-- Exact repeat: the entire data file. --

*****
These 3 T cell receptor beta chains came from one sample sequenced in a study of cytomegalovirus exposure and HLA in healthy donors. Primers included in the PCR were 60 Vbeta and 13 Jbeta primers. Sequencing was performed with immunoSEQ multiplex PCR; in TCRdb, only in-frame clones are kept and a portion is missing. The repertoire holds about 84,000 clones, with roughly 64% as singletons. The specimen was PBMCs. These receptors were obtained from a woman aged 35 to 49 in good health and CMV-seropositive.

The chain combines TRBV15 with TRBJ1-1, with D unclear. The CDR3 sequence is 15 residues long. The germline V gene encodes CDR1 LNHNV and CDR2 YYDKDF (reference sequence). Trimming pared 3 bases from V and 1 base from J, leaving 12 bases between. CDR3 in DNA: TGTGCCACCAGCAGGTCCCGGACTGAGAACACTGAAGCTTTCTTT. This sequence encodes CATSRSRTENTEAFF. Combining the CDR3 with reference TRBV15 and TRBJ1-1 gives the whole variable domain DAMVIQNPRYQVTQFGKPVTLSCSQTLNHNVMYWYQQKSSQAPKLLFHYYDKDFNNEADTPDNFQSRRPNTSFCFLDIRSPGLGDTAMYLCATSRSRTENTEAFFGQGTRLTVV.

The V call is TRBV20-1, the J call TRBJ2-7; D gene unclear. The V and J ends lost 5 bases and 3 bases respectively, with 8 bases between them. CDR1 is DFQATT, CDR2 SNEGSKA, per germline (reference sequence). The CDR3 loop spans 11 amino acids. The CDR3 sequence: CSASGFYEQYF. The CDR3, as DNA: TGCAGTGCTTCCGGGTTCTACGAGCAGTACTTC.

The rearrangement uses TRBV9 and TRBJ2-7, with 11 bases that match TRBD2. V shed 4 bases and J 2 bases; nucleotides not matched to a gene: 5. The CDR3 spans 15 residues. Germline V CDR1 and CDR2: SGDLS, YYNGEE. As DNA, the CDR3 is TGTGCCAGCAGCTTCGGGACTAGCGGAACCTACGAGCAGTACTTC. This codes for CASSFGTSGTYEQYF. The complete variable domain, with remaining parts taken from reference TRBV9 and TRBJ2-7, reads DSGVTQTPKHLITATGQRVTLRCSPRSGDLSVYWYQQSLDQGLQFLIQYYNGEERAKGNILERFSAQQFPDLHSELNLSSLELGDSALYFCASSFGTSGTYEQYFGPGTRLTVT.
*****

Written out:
These 3 T cell receptor beta chains came from one sample sequenced in a study of cytomegalovirus exposure and HLA in healthy donors. Primers included in the PCR were 60 Vbeta and 13 Jbeta primers. Sequencing was performed with immunoSEQ multiplex PCR; in TCRdb, only in-frame clones are kept and a portion is missing. The repertoire holds about 84,000 clones, with roughly 64% as singletons. The specimen was PBMCs. These receptors were obtained from a woman aged 35 to 49 in good health and CMV-seropositive.

The chain combines TRBV15 with TRBJ1-1, with D unclear. The CDR3 sequence is 15 residues long. The germline V gene encodes CDR1 LNHNV and CDR2 YYDKDF (reference sequence). Trimming pared 3 bases from V and 1 base from J, leaving 12 bases between. CDR3 in DNA: TGTGCCACCAGCAGGTCCCGGACTGAGAACACTGAAGCTTTCTTT. This sequence encodes CATSRSRTENTEAFF. Combining the CDR3 with reference TRBV15 and TRBJ1-1 gives the whole variable domain DAMVIQNPRYQVTQFGKPVTLSCSQTLNHNVMYWYQQKSSQAPKLLFHYYDKDFNNEADTPDNFQSRRPNTSFCFLDIRSPGLGDTAMYLCATSRSRTENTEAFFGQGTRLTVV.

The V call is TRBV20-1, the J call TRBJ2-7; D gene unclear. The V and J ends lost 5 bases and 3 bases respectively, with 8 bases between them. CDR1 is DFQATT, CDR2 SNEGSKA, per germline (reference sequence). The CDR3 loop spans 11 amino acids. The CDR3 sequence: CSASGFYEQYF. The CDR3, as DNA: TGCAGTGCTTCCGGGTTCTACGAGCAGTACTTC.

The rearrangement uses TRBV9 and TRBJ2-7, with 11 bases that match TRBD2. V shed 4 bases and J 2 bases; nucleotides not matched to a gene: 5. The CDR3 spans 15 residues. Germline V CDR1 and CDR2: SGDLS, YYNGEE. As DNA, the CDR3 is TGTGCCAGCAGCTTCGGGACTAGCGGAACCTACGAGCAGTACTTC. This codes for CASSFGTSGTYEQYF. The complete variable domain, with remaining parts taken from reference TRBV9 and TRBJ2-7, reads DSGVTQTPKHLITATGQRVTLRCSPRSGDLSVYWYQQSLDQGLQFLIQYYNGEERAKGNILERFSAQQFPDLHSELNLSSLELGDSALYFCASSFGTSGTYEQYFGPGTRLTVT.